Picked one up yesterday, it’s an old solid-state model ca. mid-80’s – one of the JCM800 models, since I have not played an actual tube version of the JCM800, I don’t know if the SS version even comes close to the sound that it produces. Anyway, to my ears, it sounds better than the current SS amps that Marshall are selling – doesn’t hurt the amp is loaded with two Celestion G12M-70’s.
I just got a vintage Brunetti Mille from Italy, I believe this one is the original version which was modelled after the CAE 3+ SE. It is very well built and came with Ruby 12AX7’s. My initial impression of the unit is very positive, surely better than most of the amps that I have built myself… So the preamp stage do make a big difference, duh!
Before I bought the unit, I was think about building one myself, there are some kits on the market, but after factoring the cost and time, especially the front panel and chassis drilling involved – the price on the used Brunetti was simply too good to pass up. As much as I like DIY, there is no way to make it as professionally looking and robust (unless you have all the necessary machining tools and how to use them) as the factory built unit.
Below are some pictures that I got from net, I actually quite like the unusal blue color of the front panel, it reminds me of the old Orban equalizers that I used to work on – and perhaps will acquire one of these days if the price is right.
I got one today with the intention of modifying it into a Tweedle Dee, but before I do that I will play with it for a few weeks, perhaps changing out the speaker and see if the tone could be improved – even with a 15″, the amp still sounds bright to me…
I was thinking about modifying the VK212 when I first got the amplifier a few months ago, and came up with some potential modifications. But at the end, I abandoned the idea and went with a near-scratch build – I took out all the PCB’s, and put in a Marshall 2446 Vintage Modern clone in their place instead. This worked out great, since the chasiss has quite large so I had ample room to work with. Of course, I re-used the PT and OPT which were perfectly fine. I also saved the PCB’s from the VK in case if I ever want to put them back (which I doubt seriously). The only tricky bit was to modify the heater supply, since the VM uses one extra 12AX7 tube than the Vk212.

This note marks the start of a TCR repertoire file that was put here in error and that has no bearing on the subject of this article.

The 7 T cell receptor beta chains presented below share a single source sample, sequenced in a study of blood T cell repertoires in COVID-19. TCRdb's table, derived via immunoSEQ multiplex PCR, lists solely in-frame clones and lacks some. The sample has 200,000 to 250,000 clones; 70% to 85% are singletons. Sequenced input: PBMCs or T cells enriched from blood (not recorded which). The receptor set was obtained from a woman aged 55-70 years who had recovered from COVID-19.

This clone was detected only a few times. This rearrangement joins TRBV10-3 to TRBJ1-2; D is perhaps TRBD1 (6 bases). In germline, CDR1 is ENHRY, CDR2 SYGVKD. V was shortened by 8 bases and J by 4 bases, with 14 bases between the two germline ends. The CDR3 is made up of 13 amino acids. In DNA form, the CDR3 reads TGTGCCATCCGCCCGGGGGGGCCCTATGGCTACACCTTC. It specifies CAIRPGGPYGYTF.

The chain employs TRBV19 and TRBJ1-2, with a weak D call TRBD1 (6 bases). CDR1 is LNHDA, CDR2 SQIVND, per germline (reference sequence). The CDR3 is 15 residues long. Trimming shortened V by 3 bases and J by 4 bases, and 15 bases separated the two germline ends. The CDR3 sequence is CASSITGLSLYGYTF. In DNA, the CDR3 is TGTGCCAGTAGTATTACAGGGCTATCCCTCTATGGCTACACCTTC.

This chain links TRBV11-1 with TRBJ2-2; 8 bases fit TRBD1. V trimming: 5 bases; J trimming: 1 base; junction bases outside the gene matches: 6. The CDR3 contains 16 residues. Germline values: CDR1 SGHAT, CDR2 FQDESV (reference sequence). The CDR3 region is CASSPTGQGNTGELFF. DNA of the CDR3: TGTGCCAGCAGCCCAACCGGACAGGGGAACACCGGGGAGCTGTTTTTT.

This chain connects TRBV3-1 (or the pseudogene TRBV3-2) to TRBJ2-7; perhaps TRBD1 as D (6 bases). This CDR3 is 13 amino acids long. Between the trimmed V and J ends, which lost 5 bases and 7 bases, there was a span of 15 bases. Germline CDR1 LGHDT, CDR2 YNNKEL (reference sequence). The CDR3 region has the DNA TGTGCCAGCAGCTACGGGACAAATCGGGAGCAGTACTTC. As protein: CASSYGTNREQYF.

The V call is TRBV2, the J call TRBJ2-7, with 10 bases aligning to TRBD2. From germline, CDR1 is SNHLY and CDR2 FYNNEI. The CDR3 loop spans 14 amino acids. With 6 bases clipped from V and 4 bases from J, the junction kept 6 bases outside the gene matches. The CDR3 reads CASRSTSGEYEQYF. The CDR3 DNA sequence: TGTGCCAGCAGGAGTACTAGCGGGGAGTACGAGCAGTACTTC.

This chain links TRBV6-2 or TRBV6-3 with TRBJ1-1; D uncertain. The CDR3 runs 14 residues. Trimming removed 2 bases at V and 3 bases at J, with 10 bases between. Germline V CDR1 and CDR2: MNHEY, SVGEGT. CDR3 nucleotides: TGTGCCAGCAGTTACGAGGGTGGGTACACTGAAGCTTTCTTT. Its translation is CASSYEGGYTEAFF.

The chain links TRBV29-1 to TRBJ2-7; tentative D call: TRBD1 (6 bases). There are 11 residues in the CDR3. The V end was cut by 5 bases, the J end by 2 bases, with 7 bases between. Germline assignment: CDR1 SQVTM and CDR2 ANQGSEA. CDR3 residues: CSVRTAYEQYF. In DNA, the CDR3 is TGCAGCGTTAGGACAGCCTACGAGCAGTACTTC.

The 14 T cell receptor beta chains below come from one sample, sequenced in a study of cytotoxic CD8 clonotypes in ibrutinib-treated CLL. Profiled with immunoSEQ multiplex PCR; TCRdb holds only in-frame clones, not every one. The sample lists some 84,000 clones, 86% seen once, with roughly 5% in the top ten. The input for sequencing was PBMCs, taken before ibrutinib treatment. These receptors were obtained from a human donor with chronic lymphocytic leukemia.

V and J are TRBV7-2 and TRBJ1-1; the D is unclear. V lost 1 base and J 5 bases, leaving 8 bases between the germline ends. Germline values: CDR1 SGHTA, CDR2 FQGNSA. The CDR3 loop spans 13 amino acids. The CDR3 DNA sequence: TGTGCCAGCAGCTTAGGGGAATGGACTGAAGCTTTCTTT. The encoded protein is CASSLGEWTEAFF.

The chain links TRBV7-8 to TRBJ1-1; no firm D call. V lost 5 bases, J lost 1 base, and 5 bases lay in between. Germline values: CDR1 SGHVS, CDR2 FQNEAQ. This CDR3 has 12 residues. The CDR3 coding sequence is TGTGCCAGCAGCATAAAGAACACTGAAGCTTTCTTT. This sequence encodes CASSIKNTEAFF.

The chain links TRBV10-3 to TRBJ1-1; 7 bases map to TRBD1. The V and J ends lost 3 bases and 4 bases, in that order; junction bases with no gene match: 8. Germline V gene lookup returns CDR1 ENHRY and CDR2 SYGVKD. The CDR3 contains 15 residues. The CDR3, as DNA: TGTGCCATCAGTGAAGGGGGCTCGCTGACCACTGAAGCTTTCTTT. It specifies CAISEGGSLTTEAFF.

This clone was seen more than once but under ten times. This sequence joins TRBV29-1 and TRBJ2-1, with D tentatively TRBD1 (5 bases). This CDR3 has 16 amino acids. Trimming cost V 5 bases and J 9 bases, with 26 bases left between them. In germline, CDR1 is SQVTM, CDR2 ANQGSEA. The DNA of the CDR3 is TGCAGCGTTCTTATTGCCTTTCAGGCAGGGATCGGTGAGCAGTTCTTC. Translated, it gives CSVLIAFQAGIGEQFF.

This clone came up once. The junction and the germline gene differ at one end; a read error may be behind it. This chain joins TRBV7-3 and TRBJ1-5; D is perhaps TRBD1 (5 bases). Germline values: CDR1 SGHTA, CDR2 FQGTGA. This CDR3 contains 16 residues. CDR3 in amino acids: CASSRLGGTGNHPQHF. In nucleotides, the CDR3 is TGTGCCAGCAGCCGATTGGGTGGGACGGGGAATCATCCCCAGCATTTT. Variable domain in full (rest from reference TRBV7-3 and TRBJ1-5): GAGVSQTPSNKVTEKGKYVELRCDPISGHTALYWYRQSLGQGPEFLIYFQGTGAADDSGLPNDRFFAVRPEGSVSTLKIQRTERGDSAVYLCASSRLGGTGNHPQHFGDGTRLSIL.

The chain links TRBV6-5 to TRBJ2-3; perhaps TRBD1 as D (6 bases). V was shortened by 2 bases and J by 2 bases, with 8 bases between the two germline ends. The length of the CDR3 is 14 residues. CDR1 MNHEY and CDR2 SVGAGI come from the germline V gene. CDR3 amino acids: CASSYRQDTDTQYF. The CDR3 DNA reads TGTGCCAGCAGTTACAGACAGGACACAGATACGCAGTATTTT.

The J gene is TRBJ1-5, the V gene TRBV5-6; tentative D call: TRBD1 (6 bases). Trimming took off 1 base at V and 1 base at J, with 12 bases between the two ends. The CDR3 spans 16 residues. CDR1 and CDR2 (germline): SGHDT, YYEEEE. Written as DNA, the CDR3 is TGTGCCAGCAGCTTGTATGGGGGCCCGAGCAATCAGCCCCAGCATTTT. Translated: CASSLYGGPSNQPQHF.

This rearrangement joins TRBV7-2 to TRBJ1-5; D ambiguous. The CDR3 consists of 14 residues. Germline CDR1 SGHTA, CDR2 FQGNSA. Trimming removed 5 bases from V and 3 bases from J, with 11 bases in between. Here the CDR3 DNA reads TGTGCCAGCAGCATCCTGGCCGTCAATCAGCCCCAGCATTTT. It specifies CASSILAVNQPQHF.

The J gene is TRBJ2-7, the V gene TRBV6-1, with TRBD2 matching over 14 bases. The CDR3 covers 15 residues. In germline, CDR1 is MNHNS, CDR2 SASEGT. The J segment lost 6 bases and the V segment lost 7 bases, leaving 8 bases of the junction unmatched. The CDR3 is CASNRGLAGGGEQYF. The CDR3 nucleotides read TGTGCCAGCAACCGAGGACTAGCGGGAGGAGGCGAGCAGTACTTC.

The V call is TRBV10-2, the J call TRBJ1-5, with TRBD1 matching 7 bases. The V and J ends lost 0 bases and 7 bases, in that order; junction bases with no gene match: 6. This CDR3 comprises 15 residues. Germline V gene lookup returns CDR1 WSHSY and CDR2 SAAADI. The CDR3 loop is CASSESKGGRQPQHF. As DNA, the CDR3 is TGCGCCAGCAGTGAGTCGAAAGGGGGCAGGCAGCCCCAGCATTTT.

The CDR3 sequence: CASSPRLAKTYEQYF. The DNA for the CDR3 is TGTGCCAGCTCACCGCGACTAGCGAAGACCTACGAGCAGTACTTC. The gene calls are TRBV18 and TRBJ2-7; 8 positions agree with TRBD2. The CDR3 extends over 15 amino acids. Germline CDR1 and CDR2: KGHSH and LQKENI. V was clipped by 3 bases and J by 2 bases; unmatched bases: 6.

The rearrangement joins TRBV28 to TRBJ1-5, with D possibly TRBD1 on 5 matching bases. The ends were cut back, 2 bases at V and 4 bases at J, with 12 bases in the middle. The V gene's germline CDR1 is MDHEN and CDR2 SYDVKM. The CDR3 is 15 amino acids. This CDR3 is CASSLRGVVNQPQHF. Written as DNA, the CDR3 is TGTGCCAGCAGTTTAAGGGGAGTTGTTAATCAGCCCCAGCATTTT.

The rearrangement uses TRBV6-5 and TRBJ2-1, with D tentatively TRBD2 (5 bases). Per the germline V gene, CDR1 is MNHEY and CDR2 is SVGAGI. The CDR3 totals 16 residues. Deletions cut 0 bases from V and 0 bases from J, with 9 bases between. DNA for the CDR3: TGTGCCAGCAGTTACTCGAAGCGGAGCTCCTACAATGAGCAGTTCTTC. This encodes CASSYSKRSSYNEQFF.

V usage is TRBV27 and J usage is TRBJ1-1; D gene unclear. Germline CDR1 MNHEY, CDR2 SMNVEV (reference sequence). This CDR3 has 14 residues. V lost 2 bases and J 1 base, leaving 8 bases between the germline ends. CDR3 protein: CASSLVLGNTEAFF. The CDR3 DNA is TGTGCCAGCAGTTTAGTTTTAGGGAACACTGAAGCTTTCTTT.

I don’t really like the series heater arrangement in the VK, however the PT came that way, and I did not want add another filament transformer to the chassis, so it would have to do. Of course, the disavantage is if one of the tubes go bad, the whole amp will be out of commission. Since it is just for home use, it is not a really big deal, but I would not want to take it on the road.
Instead of the 6L6’s that came with the amplifier, the output tubes have been changed to the 5881’s that I have laying around, so the output power was lowered to about 75W. I also took the opportunity to add a bias adjustment board, which is the small board mounted above the power tubes that you see in the photo. It came from a scrap’d hi-fi amplifier. With the board, each of the output tubes could be biased individually, which was sorely missing from the original VK212.
With the existing VK speakers, the amp sounded a bit bright to me, then again, I haven’t spend much time with it…
Here are some photos from the build:
I completed the ODS build a few months ago, here are some photos. I got the chassis from RJ Guitars, and the purple head shell from Glassworks, thanks guys.
This is a follow-up to the Trainwreck Express post.
As mentioned earlier, the amp turned out to be pretty noisy… While working on it over the weekend, I got it much quieter by re-wiring the PS, but somehow it also sounded much worse with obvious blocking distortion which wasn’t there before… After fussing with it for awhile, I decided to restore the whole darn thing back to the original 18W design but with a cascade switch added for some flexibility. I will try some new EL84s soon, so I can compare them to the Chinese 6P14s that are currently in the amp.